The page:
• Good post Chris.

      I already do this but possibly not often enough. Because I work in technology things move rapidly whereas a blog post effectively stands still. What I think is an excellent product today may this time next year be totally useless or vice versa.

      Just to be 100% clear – you're talking (and problogger I guess but I haven't read today's section) about effectively creating a new post and not just editing the old one "in situ" ?

      • Actually, I think it's both, with more of a leaning toward modifying posts "in situ." Of course, doing that means that you'd have to alert people that an old post has been updated. He does mention posting a rewrite as a brand new post, but only for those who wish to preserve the history and evolution of their blog.

        • The reason I seek the clarity is that surely the old post wouldn't attract any fresh SEO to it? Or do I miss the way that works?

          For me it isn't about the SEO aspects though so would happily direct the reader to an older post but still I'd rather leave whatever in place for history sake and create a brand new item taht links back.

    • 1. I think this is a productive exercise but takes a measure of discipline. I think I am like most folks and my head is down focused on the development of old content.
      2. My blog is just a few months old. What I find changing the most right now is not my thought on the content that I write, but the results that I want to accomplish by blogging.
      3. I have never updated a post.

      I will go back through my limited archives this week and see what turns up. I don't have much content right now so I may be limited to improving some titles or opening lines.

      Just FYI for the group. Nolan Bobbit is supposed to be preaching 3 messages today. He took a break from posting to help prepare for it. Please remember him in prayer.

      My post for today is: http://larrywestfall.com/memorial-day-a-day-to-re

      • #2 is a great point. My blog is also very young and I know exactly what you mean. I wonder how many other people here are just getting started with blogging.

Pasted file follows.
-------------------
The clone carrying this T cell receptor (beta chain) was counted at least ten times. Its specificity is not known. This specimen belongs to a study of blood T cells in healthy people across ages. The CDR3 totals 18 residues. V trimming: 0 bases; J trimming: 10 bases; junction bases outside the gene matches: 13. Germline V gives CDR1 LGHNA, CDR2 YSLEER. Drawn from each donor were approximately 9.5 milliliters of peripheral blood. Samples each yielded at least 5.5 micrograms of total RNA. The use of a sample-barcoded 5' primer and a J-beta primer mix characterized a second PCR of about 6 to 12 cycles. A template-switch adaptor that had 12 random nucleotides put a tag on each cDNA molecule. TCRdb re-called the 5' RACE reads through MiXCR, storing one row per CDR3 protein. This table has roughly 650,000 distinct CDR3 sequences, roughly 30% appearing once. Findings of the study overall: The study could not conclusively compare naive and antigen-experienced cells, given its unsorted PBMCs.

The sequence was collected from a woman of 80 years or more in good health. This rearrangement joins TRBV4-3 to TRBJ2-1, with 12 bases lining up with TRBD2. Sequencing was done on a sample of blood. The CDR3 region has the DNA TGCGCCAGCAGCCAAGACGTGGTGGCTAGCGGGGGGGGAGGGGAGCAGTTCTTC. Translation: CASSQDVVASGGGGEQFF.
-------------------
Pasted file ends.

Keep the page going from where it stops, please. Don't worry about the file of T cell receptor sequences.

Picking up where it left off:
• As a songwriter, I'm aware of the temptation to always keep modifying a song you've written, to always be hearing new riffs to throw in, or changes in instrumentation, and a I think this temptation is inherent in most creative endeavors, including blogging.

      To use another movie analogy, George Lucas is infamous for updating Star Wars 4-6 several times, to the great annoyance of many of the movies' fans.

      Personally, I'd lean toward preserving the old posts when they are more creative in nature, and even when they aren't, unless the rewrite means fixing false statements or poor grammar, punctuation, or bad links.

    • Chris I did comment earlier, but I seem to be having problems with lost comments. Anyway, may I just say that your observations are very valid and a good reminder to reuse what we already have in our archives. However, the same principles could apply to static content and the need to keep that up to date with changing trends in cyberspace.

    • I am one of those people who Darren referred to at the end of this post who is very reluctant to modify a post that's already been published. Why?

      1) It can confuse readers. If someone reads a post a second time after it's been changed, they could be left wondering, "I don't remember him saying that before??? Was it changed or did I miss it?

      2) It can take comments out of context. If people commented in response to the original post, by changing the post you could be taking out part of what those comments were referring to, if not directly perhaps the tone.

      If there are major changes, I much prefer to write a new post and add a link to it at the bottom of the old post.

      If there are one or two small but significant changes – if I got a fact wrong or I wrote about a problem with a website which has since been address – I will usually leave the original info in the post and add a paragraph that starts with "EDIT (date/time):" and includes the updated info.

      My post today…

      A Memorial Day Memorial
      http://www.liveintentionally.org/2010/05/31/a-mem